Wellbeing

5 Plants That Will Liven Up Your Apartment

There’s a simple way to brighten up a gloomy apartment: just add plants. Studies have shown that adding plants to indoor areas – both homes and offices – is a way to reduce stress and improve air quality. You could also consider plants to be on the pathway to parenthood, as they’re a thing that’s simple to care for. Plant mums and dads unite.

That said, apartment plants do need tending to in order to 1) stay alive and 2) thrive. You should carefully choose your houseplants to match not only what you’re looking for, but what they prefer, too. Yes, plants have preferences.

Some plants need more sunlight than others, and some like more humidity in the air (such as in a bathroom). Some need to live outdoors and will suffer in the confines of your house. You have to pick the right plant. Luckily, some plants are pretty easy all-rounders. Try these five plant varieties to liven up your home.

#1 Zanzibar gem

“I tried to kill a Zanzibar gem once and I couldn’t do it. I decided I didn’t want it anymore so I neglected it and it THRIVED.” This is an actual quote from a friend about his Zanzibar gem. This plant also goes by the name “Eternity Plant”, acknowledging that indestructibility.

The Zanzibar gem thrives best as an indoor apartment plant (or in the office or house) and its enemies are cold and overwatering. You should let your Zanzibaby’s water dry out between waterings, and give just a little water at a time. In time, it will put out little nodules, which will sprout into new fronds. These can be separated and replanted for more ZZs!

#2 Fiddle-leaf fig

These beautiful plants are all over Instagram, a definite plant of the moment. Their large, crinkled, bright green leaves are bringing joy to apartments everywhere.

They’re impressive and also easy to grow. They need a decent amount of pot space, and like just a little water – let the soil dry out before dosing out more H20. Be sure to dust off the leaves regularly, as this can prevent the leaves from working properly. They also need to be repotted each year in Spring (make sure roots aren’t poking out of the pot), or repotted with trimmed roots.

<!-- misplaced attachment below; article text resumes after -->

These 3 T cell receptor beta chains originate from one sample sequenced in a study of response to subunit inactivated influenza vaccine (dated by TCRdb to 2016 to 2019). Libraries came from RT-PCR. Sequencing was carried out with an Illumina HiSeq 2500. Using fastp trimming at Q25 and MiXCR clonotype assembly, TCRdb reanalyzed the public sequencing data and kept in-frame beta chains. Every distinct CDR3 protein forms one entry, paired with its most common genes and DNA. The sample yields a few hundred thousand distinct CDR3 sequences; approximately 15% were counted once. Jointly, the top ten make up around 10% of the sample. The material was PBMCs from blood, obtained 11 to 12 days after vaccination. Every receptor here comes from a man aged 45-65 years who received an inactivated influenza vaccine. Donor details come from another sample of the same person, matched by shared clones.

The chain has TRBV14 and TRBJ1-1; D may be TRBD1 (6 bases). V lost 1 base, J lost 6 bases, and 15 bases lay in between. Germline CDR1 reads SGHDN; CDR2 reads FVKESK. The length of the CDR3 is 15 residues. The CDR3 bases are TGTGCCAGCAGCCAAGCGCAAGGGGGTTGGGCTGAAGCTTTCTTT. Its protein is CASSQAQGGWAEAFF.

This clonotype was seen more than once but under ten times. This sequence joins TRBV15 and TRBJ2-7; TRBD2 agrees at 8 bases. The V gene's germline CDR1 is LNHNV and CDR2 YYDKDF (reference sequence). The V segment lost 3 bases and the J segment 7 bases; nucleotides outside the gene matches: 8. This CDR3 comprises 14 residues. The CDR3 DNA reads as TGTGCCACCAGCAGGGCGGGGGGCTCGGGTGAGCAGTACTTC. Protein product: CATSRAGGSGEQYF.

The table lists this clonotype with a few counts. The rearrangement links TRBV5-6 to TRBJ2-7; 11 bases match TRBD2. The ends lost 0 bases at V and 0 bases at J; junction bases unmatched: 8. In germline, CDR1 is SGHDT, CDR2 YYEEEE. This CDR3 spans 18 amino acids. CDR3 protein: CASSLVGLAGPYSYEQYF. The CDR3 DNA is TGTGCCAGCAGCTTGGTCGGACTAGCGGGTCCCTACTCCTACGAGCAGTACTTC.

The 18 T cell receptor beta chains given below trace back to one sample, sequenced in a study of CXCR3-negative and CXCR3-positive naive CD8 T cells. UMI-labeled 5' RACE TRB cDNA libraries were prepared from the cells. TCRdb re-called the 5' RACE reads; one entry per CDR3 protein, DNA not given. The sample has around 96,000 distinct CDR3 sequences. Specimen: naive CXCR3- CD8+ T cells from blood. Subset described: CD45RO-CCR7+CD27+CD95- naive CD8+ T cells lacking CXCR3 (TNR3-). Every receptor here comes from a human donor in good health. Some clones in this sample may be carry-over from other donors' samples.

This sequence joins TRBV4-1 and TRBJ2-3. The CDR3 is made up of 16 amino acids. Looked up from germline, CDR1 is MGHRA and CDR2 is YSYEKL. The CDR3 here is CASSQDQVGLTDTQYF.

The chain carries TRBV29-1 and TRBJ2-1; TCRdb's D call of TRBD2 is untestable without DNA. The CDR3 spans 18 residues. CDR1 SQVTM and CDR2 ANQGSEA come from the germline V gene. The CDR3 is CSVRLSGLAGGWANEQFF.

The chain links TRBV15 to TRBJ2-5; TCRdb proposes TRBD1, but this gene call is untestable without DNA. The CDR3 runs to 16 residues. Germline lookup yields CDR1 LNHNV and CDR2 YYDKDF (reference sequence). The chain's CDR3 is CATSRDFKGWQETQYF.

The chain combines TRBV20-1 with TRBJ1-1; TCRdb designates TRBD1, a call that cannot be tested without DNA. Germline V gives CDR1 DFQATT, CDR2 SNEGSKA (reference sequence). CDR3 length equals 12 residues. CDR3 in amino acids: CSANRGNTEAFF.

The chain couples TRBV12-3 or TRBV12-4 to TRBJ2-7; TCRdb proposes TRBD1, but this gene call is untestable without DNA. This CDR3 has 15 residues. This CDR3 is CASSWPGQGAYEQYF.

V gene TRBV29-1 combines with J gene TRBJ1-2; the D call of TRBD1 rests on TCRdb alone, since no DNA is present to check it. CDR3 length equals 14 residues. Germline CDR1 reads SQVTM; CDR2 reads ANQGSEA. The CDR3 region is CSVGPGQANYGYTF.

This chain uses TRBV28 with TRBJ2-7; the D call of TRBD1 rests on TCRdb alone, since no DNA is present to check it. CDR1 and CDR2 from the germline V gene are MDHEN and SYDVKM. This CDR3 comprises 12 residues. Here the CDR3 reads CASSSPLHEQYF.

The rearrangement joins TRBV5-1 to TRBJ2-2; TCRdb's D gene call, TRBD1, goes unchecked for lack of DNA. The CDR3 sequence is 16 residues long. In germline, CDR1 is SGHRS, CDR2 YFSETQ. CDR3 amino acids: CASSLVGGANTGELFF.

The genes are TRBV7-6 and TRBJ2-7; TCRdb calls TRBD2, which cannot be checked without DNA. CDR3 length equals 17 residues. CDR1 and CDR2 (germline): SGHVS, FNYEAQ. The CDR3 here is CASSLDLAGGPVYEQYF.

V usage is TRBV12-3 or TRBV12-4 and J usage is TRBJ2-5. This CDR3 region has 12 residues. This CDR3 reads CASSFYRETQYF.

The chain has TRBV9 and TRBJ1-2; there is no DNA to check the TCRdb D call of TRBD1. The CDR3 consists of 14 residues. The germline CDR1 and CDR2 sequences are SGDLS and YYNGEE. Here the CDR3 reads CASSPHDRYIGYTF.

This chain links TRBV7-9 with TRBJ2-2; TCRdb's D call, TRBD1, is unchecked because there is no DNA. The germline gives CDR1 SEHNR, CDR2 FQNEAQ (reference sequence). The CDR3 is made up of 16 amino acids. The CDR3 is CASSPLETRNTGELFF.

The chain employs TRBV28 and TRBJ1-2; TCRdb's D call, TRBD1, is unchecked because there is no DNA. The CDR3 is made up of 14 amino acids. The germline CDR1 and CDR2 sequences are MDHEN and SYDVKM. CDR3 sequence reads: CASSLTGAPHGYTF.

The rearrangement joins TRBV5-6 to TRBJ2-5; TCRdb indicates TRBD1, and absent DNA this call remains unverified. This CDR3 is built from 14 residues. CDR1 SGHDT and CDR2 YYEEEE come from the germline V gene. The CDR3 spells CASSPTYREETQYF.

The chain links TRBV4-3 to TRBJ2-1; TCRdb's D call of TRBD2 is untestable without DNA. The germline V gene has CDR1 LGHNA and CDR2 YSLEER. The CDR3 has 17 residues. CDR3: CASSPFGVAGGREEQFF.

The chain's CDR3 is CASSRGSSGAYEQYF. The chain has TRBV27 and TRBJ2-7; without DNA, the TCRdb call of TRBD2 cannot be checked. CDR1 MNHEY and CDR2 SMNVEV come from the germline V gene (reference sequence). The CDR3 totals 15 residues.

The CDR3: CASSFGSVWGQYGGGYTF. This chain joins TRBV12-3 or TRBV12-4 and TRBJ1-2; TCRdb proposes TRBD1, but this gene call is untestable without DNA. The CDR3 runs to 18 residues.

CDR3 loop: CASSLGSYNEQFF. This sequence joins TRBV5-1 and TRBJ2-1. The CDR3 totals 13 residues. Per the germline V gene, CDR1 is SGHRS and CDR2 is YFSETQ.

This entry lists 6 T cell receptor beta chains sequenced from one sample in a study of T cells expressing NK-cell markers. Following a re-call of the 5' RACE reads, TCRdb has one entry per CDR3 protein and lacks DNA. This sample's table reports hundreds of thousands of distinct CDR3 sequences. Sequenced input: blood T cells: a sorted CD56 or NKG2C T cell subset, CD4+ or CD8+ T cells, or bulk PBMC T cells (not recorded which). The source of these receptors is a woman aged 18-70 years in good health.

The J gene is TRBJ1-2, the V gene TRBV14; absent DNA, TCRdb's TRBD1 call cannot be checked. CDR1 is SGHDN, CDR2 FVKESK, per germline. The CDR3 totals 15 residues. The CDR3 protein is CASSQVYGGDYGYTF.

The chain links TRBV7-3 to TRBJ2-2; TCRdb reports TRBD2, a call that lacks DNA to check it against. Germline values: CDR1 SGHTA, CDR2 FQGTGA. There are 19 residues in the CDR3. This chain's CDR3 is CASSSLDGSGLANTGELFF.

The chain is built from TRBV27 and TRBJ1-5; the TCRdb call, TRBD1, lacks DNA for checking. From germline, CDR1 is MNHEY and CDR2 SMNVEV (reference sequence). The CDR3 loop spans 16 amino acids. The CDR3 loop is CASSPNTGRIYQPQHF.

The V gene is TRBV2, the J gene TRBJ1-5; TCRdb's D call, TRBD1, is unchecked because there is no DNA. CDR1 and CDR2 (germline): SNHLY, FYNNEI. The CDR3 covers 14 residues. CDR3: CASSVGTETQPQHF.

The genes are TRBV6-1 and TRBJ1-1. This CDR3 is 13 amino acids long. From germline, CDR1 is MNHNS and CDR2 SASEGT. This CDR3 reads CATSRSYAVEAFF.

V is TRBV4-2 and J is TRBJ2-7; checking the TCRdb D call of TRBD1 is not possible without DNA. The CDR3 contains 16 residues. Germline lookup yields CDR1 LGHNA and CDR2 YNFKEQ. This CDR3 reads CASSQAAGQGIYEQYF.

#3 Bromeliad

A post shared by botaniclog 🌿 (@botaniclog) on

The bromeliad can thrive inside or outside. It’s versatile like that. Just make sure it has filtered or dappled sunlight to help it grow. This little green baby likes just a little water, and needs soil which can drain – so you’ll need a pot with a hole in it, and a dish beneath it if you’re keeping your bromeliad inside.

Bromeliads will flower only once, but they will put out little offshoots, like children. Once they’ve grown a bit, you can separate them from Mum and grow another plant. How’s that for a cheap addition to your conservatory?

They also make great plants for a kokedama project (those plants you’ve seen on Insta planted within a ball, and hung from the ceiling).

#4 Devil’s Ivy

A post shared by GreenEnvy (@greenenvyau) on

This one’s perfect for beginners. It’s a hardy little thing that will grow anywhere – in pots, in gardens or even as cuttings in a vase. It’s also forgive you if you forget to water it every now and then.

You should only water once soil has begun to dry out, and fertilise fortnightly. Devil’s ivy has a tendency to put out ropey vines – either cut them back to maintain a bushy shape, or allow them to trail down from a high position, such as atop a bookshelf. You can also train the vines along a trellis to have the ivy grow upwards.

#5 Monstera

The monstera is also an Instagram star, and you may even have seen their pretty leaves in prints on clothing or cushions. There are several popular species, marked by their glossy leaves featuring large, naturally forming holes (thus its moniker “Swiss cheese plant”). Some grow in a similar shape to a fern, with a central point and fronds extending around it. Some grow like a vine, with trailing lengths of leaves which can be trained.

Monstera plants like a bright spot indoors out of the sunlight, and should be watered when their soil starts to dry out.

Some extra apartment plant care tips:

  • Ask for help when you don’t know what’s up with your plant – maybe a friend, colleague or parent has been there, done that
  • Plants need water and light, but also plant food. Research what’s best for plant
  • Nurseries can give you a lot of information when you buy your plant, or even afterwards if you go back
  • If your plant isn’t thriving in the place you’ve chosen for it, try moving it to other positions
  • All plants come from the outdoors – even indoor plants need some outside time, even for an hour or so every few months (just remember they don’t all love direct sunlight).

Once you’ve added some greenery to your home you’ll surely see the benefit of bringing the great outdoors inside. After all, science says nature is good for us.


Mitch is Editor of The Cusp, and loves his fiddle-leaf fig, heart-leaf ivy and the plant he’s had for 10 years with no clue as to what it actually is.